Friday Jim and I drove down the Mississippi River from La Crosse, WI. We were returning from a two week trip to see our son, who lives in Washington state. With 2,000 miles behind us on the train, it felt great to switch to our own car.
In Prairie Du Chien, WI, we stopped for lunch. On one wall of the diner hung a quilt with a patriotic theme. It was a medallion quilt, centered by a stylized American flag. The flag block was turned on point twice, emphasizing its importance and creating a nice, large center.
I liked the setting, and especially liked that a non-square rectangle was turned that way. It’s a setting I haven’t used myself.
I’ve written plenty about turning large blocks on point to center a quilt. In one post I described the types of blocks suited for an on-point setting, if it is only turned once. In another I showed how to do that, with the math needed to cut your setting triangles large enough. I’ve also written about turning small blocks twice, creating an “economy block.”
But I’ve never written about turning a larger rectangular block twice. Here are some cool things I learned about it.
The Part I Already Knew
If you turn a square block twice, you’ll double its dimensions. Consider an example of a 15” block. Turn it twice with an exact (not over-large) setting, and you will create a block that is 30” wide. Using the math for diagonals,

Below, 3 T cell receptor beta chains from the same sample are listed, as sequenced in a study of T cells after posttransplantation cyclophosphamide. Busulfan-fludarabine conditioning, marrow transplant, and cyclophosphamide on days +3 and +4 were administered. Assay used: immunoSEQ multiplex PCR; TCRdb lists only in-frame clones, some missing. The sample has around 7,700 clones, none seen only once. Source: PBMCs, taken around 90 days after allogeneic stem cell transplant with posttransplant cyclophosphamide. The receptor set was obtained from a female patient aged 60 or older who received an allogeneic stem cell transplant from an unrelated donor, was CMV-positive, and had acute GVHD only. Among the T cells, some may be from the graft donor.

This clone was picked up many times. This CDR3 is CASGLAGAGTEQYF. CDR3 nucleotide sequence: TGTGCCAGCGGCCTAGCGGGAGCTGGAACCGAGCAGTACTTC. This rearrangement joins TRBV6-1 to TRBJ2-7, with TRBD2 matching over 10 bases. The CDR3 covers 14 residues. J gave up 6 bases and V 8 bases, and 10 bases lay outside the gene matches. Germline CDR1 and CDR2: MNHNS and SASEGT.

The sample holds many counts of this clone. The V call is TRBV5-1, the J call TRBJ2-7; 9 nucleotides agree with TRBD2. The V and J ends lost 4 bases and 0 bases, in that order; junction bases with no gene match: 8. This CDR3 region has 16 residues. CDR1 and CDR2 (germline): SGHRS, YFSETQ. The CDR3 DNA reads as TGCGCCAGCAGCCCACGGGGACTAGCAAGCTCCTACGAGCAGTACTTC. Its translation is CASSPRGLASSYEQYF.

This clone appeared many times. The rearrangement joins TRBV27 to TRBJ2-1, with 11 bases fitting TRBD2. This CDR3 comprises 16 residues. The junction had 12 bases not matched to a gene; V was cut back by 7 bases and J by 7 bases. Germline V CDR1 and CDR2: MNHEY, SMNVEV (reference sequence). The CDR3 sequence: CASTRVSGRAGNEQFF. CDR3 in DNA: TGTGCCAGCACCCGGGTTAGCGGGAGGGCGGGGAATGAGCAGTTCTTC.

15” x 1.414 = 21.21”.
Now turn it again:
21.21” x 1.414 = 30”.
This block setting is often called an “economy block.” It’s an especially effective way of highlighting a small centerpiece, such as a special or fussy-cut piece of fabric.
The Part I Didn’t Think About Much, But Probably Knew, Too
As it turns out, you can do this with non-square rectangles, too.
The Part I Didn’t Know, And Figured Out Last Night
The size relationship for both types of blocks can be generalized, and is far easier than multiplying by 1.414. If the length of the inside shape is A, and the width of the inside shape is B, the distance across the diagonal of the interior square is A+B. That means the length of the exterior square is A+B.
In the economy block example above, the interior square is 15”.
The resulting block is 30” square, or 15” + 15”.
In the second example, if the interior blue rectangle is 12” x 18”,
the resulting block is 30” square, or 12” + 18”.
The next time you want to frame a rectangle with setting triangles, remember how easy it is to determine the finished size. Length plus width of the interior rectangle (square or not!) is the width of the resulting square.
Ain’t math fun? 🙂